TechnipFMC is developing the technology to produce and store clean hydrogen at sea. Photo © TechnipFMC

Norwegian hydrogen technology can lower emissions

How can hydrogen help to drive sustainability? We spoke to energy services company TechnipFMC to find out.

Sun, wind and wave energy might help us to reach a cleaner future, but we’ll also need to rely on another key building block to get there – hydrogen.

As a clean energy carrier, hydrogen is more efficient for large-scale storing of energy than batteries. This means that it will be vital in helping heavy industries such as steel‑making, as well as some forms of transport, to move away from fossil fuels.

As it stands, many countries across the world are unable to make and store clean hydrogen at a large enough scale. This could be about to change, thanks to new technology being developed in Norway by the international company TechnipFMC.

The company’s “Deep Purple” project involves using electricity from offshore wind turbines to make hydrogen, which is then stored on the sea bed.

This hydrogen can then be turned back into electricity as and when it is needed. It could also be taken back to the surface and used to power ships, trucks, or industrial plants.

“If the world is going to stop relying on fossil fuels, we will need to replace this with other significant energy sources,” explains Marit Mork, who is Project Manager for Deep Purple at TechnipFMC.

“We believe that using offshore wind turbines to produce hydrogen is a great way for coastal nations around the world to lower their carbon emissions.”

The Deep Purple project team at TechnipFMC, including Jørn Hartvedt (third from left) and Marit Mork (far right). The company’s hydrogen technology could help countries around the world to lower their emissions.

One system – many uses

One of the first uses for this technology could be within Norway’s oil and gas industry.

As Mork explains, most oil platforms are powered by gas turbines. These platforms could instead be hooked up to a system of wind turbines and hydrogen fuel cells, giving them access to clean energy on demand.

“We could provide oil installations with a stable 35 MW energy supply throughout the year,” she adds. “This would help to cut carbon emissions by roughly 80%.”

By the same token, the system could help to supply green energy to remote island communities around the world, many of which currently rely on diesel generators.

One of the first uses for the Deep Purple hydrogen storage system could be in the oil and gas industry, where TechnipFMC’s technology could help to provide oil and gas platforms with clean energy.

Hydrogen for global shipping

TechnipFMC’s Deep Purple technology could also play an important role in supplying the shipping industry with clean fuel.

The sector needs to greatly reduce its carbon emissions, and hydrogen fuel cells have been identified as one of the best ways of powering larger ships in future.

Indeed, the International Energy Agency (IEA) has recommended that hydrogen production should take place in and around ports, partly so that it is available for the shipping industry.

However, according to Jørn Kristian Lindtvedt, Business Manager at TechnipFMC, this may not always be the best solution. “Ports are often busy places, and it may not always be possible to find space for storing and handling hydrogen at these locations.”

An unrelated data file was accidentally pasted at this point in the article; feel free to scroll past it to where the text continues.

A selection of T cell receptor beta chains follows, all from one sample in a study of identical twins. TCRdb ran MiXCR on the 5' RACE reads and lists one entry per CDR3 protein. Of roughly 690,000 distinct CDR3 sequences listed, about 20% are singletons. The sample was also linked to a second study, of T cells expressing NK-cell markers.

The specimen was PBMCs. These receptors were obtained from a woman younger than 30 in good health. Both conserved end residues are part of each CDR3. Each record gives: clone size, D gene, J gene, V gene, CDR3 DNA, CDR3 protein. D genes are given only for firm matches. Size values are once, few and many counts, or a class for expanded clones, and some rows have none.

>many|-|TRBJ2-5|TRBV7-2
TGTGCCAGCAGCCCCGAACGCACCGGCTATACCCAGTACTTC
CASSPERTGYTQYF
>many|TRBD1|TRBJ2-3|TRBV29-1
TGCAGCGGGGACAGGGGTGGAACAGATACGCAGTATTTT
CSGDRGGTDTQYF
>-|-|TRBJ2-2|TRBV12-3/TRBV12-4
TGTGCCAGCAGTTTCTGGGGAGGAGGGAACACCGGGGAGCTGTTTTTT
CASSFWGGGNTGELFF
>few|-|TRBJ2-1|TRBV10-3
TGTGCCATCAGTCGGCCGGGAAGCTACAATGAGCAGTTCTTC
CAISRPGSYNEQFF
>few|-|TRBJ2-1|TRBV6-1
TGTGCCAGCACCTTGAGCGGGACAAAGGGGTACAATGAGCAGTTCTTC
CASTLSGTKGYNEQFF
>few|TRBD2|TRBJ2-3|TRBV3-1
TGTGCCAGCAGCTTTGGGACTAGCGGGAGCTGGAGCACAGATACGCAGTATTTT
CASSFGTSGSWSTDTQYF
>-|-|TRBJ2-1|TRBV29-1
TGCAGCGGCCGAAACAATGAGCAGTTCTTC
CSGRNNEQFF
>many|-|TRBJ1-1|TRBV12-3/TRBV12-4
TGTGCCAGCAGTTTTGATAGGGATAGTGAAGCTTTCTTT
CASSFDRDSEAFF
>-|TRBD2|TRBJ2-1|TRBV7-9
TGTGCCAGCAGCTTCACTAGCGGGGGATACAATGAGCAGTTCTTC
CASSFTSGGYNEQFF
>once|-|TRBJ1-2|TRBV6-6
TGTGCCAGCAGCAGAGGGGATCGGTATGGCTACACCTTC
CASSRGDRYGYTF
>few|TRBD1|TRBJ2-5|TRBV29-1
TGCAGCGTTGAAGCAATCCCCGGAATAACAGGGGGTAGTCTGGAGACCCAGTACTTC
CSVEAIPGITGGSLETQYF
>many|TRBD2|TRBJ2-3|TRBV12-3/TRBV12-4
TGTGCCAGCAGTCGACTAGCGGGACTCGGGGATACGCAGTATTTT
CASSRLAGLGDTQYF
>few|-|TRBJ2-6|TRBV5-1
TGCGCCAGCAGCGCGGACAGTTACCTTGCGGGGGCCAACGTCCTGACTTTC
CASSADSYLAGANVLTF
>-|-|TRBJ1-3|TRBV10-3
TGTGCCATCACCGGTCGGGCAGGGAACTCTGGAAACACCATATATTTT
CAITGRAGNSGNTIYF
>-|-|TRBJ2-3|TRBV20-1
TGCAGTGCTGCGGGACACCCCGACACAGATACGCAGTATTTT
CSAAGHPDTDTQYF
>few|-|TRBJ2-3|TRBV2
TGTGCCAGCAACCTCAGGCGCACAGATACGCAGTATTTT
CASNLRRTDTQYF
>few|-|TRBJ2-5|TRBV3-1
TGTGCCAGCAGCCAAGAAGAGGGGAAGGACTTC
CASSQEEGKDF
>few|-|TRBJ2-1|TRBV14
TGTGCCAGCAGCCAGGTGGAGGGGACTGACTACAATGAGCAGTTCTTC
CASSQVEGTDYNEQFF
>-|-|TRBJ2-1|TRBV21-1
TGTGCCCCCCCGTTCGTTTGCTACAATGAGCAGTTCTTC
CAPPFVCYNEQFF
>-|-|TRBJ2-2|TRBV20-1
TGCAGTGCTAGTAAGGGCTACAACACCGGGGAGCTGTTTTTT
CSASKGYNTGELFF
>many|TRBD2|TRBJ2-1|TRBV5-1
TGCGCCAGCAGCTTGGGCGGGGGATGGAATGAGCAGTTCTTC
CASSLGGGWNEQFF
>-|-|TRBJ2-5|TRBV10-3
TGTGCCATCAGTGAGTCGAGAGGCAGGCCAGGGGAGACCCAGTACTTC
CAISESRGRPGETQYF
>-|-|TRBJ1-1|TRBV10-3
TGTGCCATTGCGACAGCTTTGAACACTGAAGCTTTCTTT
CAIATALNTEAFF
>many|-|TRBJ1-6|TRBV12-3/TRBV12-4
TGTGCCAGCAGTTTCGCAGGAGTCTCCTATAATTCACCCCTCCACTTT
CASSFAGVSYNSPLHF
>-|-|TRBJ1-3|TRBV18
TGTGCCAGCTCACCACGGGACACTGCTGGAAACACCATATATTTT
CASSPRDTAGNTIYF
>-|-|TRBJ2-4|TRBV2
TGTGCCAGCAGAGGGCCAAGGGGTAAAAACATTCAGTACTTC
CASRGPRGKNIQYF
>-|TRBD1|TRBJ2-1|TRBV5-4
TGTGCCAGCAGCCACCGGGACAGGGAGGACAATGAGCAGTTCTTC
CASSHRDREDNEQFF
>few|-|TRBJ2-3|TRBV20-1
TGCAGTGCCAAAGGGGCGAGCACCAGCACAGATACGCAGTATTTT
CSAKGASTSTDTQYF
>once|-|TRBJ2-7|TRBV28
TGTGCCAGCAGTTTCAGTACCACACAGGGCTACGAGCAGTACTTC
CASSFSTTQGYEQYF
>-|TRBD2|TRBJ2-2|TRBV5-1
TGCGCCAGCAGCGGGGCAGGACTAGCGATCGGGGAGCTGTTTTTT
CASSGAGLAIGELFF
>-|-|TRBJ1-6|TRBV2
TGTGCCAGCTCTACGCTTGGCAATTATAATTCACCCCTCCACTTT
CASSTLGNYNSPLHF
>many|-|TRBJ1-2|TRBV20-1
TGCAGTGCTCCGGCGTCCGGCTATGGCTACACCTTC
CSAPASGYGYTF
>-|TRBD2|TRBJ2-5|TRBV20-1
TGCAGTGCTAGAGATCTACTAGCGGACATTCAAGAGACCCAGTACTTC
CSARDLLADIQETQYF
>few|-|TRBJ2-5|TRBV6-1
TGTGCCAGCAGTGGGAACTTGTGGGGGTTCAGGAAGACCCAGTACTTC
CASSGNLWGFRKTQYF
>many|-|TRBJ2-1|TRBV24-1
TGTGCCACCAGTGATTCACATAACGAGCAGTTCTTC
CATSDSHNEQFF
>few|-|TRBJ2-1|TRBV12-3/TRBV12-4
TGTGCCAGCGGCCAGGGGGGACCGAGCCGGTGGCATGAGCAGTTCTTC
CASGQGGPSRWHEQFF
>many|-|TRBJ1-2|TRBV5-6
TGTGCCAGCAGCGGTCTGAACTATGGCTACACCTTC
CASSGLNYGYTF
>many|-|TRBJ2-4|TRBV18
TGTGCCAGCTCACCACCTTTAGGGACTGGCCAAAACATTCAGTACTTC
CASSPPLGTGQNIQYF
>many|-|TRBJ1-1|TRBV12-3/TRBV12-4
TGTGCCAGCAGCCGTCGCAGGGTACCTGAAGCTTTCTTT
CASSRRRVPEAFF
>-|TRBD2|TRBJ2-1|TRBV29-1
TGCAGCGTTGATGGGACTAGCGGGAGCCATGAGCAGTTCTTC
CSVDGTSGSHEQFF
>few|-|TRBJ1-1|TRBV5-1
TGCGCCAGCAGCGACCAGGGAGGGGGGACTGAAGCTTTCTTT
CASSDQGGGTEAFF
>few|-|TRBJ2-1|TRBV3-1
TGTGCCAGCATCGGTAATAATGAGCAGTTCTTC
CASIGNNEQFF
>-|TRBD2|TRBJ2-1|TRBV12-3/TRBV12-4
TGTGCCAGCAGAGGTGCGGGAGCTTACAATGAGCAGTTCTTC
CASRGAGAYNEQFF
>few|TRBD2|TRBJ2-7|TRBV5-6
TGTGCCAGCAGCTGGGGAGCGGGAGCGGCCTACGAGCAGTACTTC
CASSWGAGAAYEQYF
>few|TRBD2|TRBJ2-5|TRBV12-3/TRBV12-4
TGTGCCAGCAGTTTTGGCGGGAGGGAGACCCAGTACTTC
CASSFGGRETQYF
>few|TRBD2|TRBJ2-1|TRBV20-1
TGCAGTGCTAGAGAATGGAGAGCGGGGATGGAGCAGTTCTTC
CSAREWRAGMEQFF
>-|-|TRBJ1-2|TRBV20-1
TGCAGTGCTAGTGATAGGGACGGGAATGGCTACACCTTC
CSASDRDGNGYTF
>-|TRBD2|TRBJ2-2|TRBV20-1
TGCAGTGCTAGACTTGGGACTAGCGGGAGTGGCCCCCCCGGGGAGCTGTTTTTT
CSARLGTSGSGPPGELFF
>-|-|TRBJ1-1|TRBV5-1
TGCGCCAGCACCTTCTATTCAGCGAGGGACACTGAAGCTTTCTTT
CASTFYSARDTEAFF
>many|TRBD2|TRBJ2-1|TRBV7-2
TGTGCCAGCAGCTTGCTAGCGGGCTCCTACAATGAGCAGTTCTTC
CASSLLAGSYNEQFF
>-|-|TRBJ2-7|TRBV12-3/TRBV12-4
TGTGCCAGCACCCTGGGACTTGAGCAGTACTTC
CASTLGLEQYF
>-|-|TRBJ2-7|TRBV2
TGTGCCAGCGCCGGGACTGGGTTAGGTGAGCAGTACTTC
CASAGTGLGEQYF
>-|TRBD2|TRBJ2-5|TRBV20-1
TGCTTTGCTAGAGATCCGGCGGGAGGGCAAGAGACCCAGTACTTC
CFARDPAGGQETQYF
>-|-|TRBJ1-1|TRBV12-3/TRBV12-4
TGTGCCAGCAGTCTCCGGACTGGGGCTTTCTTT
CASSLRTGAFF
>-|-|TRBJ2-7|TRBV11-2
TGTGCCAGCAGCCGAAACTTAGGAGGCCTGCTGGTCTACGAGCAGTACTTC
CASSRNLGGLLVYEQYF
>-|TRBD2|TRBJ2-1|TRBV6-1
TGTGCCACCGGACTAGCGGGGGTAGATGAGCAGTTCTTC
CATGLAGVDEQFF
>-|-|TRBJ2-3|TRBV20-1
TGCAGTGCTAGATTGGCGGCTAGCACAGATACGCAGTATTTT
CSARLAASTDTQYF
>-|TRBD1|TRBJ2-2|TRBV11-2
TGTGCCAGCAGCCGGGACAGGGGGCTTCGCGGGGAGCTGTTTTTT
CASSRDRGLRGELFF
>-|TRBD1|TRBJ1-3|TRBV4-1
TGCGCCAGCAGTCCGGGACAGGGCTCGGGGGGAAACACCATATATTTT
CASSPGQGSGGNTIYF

“Our system can help to overcome these challenges by storing hydrogen on the sea bed, and releasing it to shore when it is needed.”

Bringing Norwegian industry together

One of the most interesting aspects of the Deep Purple project is the impact it can have for Norway’s growing hydrogen industry.

As Mork explains, “In Norway, we have many world‑leading companies that are developing hydrogen technologies.”

“At TechnipFMC we are now using our expertise to combine these technologies, and find new uses for them in an offshore environment. We believe that this will benefit the whole hydrogen industry in Norway.”

She adds that there are many strong business clusters in western Norway, which has helped the company in finding partnerships with other firms. 

 “We wouldn’t have got this far without the help of clusters like GCE Ocean Technology, Energy Valley, and Hub for Ocean. Thanks to their networking role, we have found several good partners to work with.”

Norway is the third-largest exporter of natural gas in the world, and has a highly-skilled workforce within the oil and gas industry. This workforce is now starting to enter green industries such as offshore wind and hydrogen production.

Offshore wind and hydrogen: vital for Norway’s future

TechnipFMC aims to enter the next phase of its Deep Purple project later in 2020, where it will seek to further develop and qualify its subsea hydrogen storage facility so it is ready for commercial use in the next few years.

The company is also working on other partnerships that will cover the production of hydrogen using offshore wind turbines.

Mork believes that projects such as this will be vital for Norway’s economy in future.

Norway is the third‑largest exporter of natural gas in the world, and has a highly‑skilled workforce within the oil and gas industry. Over the coming years, this workforce will need to pivot towards green energy.

“One of our main motivations when we started Deep Purple was to create new business opportunities and high-quality jobs for Norway,” Mork says.

“We are currently supplying huge amounts of natural gas to Europe,” she adds. “In future, we could be using our existing infrastructure to provide the continent with renewable energy and clean fuel instead.”


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